BCE (TSX:BCE) Stock: Should You Buy the Dip?

BCE currently offers a 5.25% dividend yield. Is the stock a buy?

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The share price of BCE (TSX:BCE)(NYSE:BCE) gave up some of the 2019 gains in recent weeks, and investors who missed the rally this year are wondering if this is a good time to add the stock to their TFSA or RRSP portfolios.

Let’s take a look at the current situation to see if BCE deserves to be on your buy list.

Market conditions

BCE tends to move lower when interest rates rise and GICs pay more, and it picks up a tailwind when returns on fixed-income investments fall.

For example, the stock price dropped through most of 2018, as the Bank of Canada and the U.S. Federal Reserve raised interest rates in an effort to head off inflation and rebuild firepower to combat the next downturn. From December 2017 to October 2018, BCE’s share price fell more than 15% to $51.

In hindsight, that was a great time to buy.

The escalation of the trade war between the United States and China late last year started to hit global markets and forced the central banks to shift gears. The Bank of Canada put rate hikes on hold in 2019 and the Fed cut rates three times. The result was a rally in the bond market and a plunge in GIC rates, sending investors back to high-yield dividend stocks. BCE’s share price topped $65 in October.

Looking ahead to 2020, the U.S. Federal Reserve is expected to sit on its hands, as it evaluates the impact of the phase one trade agreement between the U.S. and China. Further progress on the negotiations and a rebound in the global economy could lead investors to anticipate a hike in 2021.

In Canada, the central bank is widely expected to lower rates in the coming year, but that might not turn out to be the case. Inflation is above the Bank of Canada’s target level, limiting its ability to move rates downward. Additional cuts could also put an additional tailwind behind the resurgent housing market.

Bond yields are starting to creep back up after a significant decline in 2019, suggesting the market is anticipating rate hikes, or at least no new cuts. The shift could be behind the drop in BCE’s share price in recent weeks.

The stock is down from $64.50 to below $61 per share. A move below $60 wouldn’t be a surprise in the near term.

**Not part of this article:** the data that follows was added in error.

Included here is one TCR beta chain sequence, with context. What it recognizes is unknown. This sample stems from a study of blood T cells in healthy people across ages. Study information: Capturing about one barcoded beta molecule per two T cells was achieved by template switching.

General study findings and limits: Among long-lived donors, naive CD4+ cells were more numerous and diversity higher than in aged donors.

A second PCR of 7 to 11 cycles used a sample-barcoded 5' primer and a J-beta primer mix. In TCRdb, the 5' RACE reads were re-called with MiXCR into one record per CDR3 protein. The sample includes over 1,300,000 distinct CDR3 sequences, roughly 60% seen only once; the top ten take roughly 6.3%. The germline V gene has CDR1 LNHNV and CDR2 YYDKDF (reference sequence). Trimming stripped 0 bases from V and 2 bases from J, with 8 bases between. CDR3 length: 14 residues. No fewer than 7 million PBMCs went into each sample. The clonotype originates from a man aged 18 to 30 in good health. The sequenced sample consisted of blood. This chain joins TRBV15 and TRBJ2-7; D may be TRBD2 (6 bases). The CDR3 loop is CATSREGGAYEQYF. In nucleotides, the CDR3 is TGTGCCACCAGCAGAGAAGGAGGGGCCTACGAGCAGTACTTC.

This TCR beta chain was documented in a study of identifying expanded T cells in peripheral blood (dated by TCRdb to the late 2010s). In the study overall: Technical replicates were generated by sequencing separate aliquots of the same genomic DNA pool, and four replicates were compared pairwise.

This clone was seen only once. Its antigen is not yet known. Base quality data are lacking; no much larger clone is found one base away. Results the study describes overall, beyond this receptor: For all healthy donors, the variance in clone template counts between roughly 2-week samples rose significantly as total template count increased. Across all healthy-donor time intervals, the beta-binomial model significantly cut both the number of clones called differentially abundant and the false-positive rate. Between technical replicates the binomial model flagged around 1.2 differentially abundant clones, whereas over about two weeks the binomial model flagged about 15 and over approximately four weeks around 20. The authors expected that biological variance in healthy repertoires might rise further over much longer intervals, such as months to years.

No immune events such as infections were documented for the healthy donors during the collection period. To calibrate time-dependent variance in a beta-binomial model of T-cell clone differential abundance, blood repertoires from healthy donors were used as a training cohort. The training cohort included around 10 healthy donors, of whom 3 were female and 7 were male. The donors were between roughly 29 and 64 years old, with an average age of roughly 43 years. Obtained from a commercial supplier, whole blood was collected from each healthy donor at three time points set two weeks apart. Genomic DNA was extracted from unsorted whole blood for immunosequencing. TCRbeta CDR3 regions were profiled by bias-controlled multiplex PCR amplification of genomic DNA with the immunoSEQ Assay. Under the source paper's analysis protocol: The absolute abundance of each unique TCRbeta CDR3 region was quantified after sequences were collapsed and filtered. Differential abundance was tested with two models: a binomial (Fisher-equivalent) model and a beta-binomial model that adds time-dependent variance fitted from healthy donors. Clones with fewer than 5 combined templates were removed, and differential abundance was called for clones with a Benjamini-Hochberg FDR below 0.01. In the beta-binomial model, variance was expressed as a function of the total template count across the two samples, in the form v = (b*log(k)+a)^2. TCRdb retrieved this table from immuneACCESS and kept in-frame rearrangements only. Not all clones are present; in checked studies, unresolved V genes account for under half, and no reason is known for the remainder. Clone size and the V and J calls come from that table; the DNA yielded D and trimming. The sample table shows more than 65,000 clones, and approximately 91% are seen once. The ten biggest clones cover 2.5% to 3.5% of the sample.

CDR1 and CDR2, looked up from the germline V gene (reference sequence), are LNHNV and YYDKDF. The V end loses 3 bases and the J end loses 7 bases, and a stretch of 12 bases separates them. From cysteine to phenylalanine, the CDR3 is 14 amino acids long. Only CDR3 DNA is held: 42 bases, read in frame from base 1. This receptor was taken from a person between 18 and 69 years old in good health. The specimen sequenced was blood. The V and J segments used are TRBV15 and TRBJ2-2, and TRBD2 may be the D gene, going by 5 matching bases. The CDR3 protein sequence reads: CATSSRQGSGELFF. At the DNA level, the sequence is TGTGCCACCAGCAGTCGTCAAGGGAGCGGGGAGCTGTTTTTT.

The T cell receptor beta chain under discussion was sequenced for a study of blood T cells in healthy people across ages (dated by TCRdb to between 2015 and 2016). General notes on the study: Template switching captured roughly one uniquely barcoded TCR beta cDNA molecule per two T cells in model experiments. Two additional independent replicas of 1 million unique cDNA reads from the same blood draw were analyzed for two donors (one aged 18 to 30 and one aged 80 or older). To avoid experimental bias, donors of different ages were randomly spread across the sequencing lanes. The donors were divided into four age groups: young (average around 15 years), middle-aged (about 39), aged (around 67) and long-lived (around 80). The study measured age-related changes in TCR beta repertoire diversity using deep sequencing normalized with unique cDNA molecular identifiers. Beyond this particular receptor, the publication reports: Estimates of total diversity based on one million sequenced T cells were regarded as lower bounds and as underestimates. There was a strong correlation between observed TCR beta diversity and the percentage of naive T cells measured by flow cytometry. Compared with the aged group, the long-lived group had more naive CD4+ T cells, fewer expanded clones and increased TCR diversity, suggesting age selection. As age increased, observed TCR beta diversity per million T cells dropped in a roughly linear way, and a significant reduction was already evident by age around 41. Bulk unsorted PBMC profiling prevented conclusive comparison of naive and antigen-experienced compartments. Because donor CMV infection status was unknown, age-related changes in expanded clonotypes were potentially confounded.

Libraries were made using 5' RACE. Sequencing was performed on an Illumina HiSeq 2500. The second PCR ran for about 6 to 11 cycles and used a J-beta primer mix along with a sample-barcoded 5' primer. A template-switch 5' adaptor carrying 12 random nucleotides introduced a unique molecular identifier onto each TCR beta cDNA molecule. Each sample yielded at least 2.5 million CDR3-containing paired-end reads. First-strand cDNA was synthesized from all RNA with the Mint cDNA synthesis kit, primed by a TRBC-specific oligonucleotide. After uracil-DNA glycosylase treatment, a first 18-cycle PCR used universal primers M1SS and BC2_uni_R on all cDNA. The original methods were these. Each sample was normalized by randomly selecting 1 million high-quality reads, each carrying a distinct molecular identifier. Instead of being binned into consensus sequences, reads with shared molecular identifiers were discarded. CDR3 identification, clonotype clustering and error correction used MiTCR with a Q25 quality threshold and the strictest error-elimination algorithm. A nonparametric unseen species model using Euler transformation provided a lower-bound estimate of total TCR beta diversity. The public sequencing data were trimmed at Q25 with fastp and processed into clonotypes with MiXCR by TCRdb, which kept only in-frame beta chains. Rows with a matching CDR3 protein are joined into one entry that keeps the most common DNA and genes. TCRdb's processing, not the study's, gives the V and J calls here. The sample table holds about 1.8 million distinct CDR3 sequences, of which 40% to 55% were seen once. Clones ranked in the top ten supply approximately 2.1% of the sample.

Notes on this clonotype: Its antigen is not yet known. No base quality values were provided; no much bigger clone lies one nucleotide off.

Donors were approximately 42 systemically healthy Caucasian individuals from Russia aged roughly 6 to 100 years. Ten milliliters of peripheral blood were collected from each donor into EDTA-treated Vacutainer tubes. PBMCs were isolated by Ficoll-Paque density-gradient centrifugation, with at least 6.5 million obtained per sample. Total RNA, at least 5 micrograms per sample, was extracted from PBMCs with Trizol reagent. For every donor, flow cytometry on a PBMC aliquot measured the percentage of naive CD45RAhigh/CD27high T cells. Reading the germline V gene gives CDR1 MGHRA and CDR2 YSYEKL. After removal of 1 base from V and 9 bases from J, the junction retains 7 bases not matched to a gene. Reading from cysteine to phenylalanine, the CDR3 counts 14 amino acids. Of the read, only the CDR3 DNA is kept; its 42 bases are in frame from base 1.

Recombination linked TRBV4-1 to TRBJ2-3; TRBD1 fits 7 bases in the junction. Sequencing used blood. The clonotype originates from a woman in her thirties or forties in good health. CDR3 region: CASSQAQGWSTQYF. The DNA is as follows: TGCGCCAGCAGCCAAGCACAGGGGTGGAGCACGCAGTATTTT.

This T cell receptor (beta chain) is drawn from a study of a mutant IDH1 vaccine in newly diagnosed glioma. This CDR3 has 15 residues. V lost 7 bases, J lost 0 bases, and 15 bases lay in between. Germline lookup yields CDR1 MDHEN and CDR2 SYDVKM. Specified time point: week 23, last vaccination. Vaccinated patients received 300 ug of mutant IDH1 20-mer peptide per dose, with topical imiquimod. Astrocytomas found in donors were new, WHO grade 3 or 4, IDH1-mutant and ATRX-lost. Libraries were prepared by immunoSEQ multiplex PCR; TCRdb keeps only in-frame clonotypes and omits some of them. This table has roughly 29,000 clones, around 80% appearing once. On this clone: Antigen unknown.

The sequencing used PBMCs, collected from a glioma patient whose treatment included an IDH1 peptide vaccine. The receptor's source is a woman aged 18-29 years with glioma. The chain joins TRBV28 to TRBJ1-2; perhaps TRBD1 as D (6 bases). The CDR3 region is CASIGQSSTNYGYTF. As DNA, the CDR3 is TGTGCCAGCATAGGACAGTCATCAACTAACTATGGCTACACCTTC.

BCE reported solid Q3 2019 results and is expected to finish the year with earnings and free cash flow growth that meet the company’s targets.

As a result, investors will likely see a dividend hike in 2020 in the 5% range. This would be in line with the trend in recent years. At the time of writing, the stock provides a 5.25% dividend yield.

BCE is raising its internet charge by $5 per month in 2020. That doesn’t sound like much, but it adds up quickly when you have millions of accounts. Revenue growth from new products could also drive strong results next year. The expansion of home monitoring and security offerings is one area BCE might be able to boost its average bill across the subscriber base.

In addition, broadband demand should continue to rise across all platforms with the arrival of new streaming services and ongoing growth in video viewing, especially among younger consumers.

On the risk side, we could see the government start to push for lower mobile phone rates in 2020. Any ramp up of discussion and media attention on the issue could trigger a sell-off.

Should you buy BCE?

The dividend provides a yield that is 3% higher than the average three-year GIC, making it a compelling pick for income investors.

The stock could come under additional pressure if the market senses interest rates could move higher, but any additional downside should be viewed as a buying opportunity for yield-seeking investors.

This article represents the opinion of the writer, who may disagree with the “official” recommendation position of a Motley Fool premium service or advisor. We’re Motley! Questioning an investing thesis — even one of our own — helps us all think critically about investing and make decisions that help us become smarter, happier, and richer, so we sometimes publish articles that may not be in line with recommendations, rankings or other content.

Fool contributor Andrew Walker owns shares of BCE.

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